Homilies by Rev. Andrew Collis unless indicated otherwise.
Today we share our worship space with animal companions – humankind with otherkind, otherkin … God be with you …
The little word “kin” tells us something important. We all breathe the same atmosphere. We thirst and hunger for food and drink. We share the same fleshly existence, and we experience pleasure and pain.
Eight hundred years ago in Assisi (Italy), saints Francis and Clare saw that all creatures share a common bond, expressed in praise of God as common source of life. “Blessed are you, O God, in all your creatures,” Francis sang/prayed.
A common source of life means it’s always possible to find connection with fellow creatures. It’s possible to learn from one another (as humans learn from the wisdom of dogs and cats, birds and fish … insects and spiders, as well as plants, trees and the simplest of living organisms).
Let’s introduce our animal companions and share something we’ve learnt from them or with them …
A common source of life also means it’s possible to affirm a common destiny – our evolving together, our becoming a new creation (salvation of all, with all that that entails). The Apostle Paul writes that our being “created anew” is the crucial factor (Galatians 6:15b), referring to the “cross of our Saviour Jesus Christ” as revelation of both violence/scapegoating and forgiveness/compassion. The end to blood sacrifice – the sacrifice of animals, certainly, and also cut-
We might also focus on the word “other”.
There’s an experience I may have, as a human being face-
Augie (my cat) has been quite unwell this past week. He is having difficulty breathing and we’ve twice been to see the vet. After a course of antibiotics and a CT scan, results are inconclusive. A third visit to the vet is planned.
The experience of otherness is humbling, sometimes disorienting. I realise how little I know and how much I usually project onto others my own thoughts and desires.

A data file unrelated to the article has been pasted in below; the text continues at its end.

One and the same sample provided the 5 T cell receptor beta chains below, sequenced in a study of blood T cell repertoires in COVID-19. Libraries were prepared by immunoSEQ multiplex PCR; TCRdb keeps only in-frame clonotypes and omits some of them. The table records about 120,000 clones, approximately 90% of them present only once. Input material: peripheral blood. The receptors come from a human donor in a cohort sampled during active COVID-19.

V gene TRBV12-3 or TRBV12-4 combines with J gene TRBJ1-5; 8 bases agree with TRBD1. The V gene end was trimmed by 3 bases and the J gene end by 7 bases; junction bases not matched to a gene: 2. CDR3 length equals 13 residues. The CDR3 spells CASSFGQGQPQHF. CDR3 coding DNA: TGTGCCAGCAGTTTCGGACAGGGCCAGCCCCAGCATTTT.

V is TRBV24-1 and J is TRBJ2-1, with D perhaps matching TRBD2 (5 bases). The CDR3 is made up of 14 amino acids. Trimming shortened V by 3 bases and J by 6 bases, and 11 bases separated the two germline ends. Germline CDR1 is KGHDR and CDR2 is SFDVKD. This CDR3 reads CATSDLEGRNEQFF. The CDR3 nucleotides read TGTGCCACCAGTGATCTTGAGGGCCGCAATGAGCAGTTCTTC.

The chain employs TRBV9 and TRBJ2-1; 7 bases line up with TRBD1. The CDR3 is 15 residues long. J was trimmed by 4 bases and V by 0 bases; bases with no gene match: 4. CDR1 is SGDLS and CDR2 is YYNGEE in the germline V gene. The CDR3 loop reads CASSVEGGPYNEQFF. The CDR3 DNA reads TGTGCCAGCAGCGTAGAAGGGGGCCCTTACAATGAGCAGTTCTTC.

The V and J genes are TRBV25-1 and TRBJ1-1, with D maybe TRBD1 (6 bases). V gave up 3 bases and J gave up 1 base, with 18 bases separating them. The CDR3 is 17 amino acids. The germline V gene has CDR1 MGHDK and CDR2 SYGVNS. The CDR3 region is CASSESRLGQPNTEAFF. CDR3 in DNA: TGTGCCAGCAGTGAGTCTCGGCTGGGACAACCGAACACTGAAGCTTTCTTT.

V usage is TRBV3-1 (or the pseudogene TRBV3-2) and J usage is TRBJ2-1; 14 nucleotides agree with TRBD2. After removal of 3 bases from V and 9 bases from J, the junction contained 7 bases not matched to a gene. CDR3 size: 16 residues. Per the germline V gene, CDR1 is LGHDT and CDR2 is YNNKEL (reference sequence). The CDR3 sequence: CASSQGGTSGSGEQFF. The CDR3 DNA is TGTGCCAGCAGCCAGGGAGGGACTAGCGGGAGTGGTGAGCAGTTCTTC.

In the mode of faith, however, the experience of otherness is an invitation to openness – self-
It’s true, of course, of every experience of otherness. I can decide to withhold affection/acceptance. I can decide to reject another person, neglect another creature.
Or I can decide to risk openness – to serve and revere (having acknowledged my fears in hope of transfiguration) with whatever means or strength I can summon.
Is there not a deep desire – an orientation – in us for/to this kind of reverence?
Clare’s beautiful blessing for an animal applies to us. “Live without fear,” she begins, echoing the assurance of many biblical strangers and angels – echoing the assurance of Jesus (gentle and dependable as an ox according to today’s Gospel). “Your Creator loves you, made you holy, and has always cared for you.”
Blessed, I can listen, respond, re-
If this is a way of speaking about faith – in praise of being as common source; in holy silence and wonder – it is also a way of speaking theologically.
For Wisdom/God is the event, the miracle of love in grateful hearts, minds, eyes, hands, paws, wings, fins. Wisdom/God is the miracle of love in respectful hearts, minds, eyes, hands, paws, wings, fins. In and through … in and between … with and within …
“God’s glory shines out in faithful people,” the psalmist says. God’s glory shines out in faithful creatures. God’s glory shines out in faithful interactions … forever and ever ... Amen.